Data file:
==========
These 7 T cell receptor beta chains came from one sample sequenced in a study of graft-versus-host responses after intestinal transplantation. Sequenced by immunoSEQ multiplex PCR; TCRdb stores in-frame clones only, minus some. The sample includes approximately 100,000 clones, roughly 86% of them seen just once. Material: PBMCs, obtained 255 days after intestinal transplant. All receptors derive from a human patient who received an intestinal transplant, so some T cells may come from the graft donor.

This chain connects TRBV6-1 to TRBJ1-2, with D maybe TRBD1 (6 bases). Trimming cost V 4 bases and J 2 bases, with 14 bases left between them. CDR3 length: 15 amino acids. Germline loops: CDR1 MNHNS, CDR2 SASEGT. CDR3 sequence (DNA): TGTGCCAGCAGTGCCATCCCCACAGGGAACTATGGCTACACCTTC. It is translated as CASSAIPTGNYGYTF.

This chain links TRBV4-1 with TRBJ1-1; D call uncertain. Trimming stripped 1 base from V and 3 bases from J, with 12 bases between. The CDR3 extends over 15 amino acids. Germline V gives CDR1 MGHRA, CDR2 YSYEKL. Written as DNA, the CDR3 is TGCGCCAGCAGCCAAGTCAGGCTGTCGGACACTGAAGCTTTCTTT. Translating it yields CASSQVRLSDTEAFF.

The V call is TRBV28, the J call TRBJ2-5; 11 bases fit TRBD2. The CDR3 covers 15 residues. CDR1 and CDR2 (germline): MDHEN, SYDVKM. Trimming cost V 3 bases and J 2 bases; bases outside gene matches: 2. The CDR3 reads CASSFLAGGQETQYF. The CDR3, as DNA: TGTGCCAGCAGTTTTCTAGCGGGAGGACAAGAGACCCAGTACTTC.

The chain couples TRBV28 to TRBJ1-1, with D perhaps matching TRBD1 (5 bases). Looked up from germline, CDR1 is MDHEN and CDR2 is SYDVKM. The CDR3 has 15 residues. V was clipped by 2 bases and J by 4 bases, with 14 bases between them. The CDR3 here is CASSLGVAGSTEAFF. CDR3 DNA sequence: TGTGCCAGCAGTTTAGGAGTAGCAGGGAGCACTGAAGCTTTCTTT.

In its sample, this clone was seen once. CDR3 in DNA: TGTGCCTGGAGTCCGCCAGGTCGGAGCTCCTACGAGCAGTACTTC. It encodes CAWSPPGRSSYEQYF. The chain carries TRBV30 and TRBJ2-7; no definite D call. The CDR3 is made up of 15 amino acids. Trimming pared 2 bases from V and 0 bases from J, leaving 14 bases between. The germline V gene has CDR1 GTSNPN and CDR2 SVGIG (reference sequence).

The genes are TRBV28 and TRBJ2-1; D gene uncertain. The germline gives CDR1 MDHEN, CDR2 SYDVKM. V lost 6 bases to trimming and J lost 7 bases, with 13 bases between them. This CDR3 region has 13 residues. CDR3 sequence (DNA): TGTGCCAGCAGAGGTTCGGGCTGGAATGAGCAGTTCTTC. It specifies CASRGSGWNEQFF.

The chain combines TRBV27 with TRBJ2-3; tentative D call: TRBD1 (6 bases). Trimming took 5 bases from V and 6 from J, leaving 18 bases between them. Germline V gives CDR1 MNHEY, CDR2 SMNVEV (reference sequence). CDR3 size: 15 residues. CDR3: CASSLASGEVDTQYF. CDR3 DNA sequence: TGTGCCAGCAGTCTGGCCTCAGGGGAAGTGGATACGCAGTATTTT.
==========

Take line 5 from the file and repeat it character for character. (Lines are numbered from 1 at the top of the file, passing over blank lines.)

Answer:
The chain couples TRBV28 to TRBJ1-1, with D perhaps matching TRBD1 (5 bases). Looked up from germline, CDR1 is MDHEN and CDR2 is SYDVKM. The CDR3 has 15 residues. V was clipped by 2 bases and J by 4 bases, with 14 bases between them. The CDR3 here is CASSLGVAGSTEAFF. CDR3 DNA sequence: TGTGCCAGCAGTTTAGGAGTAGCAGGGAGCACTGAAGCTTTCTTT.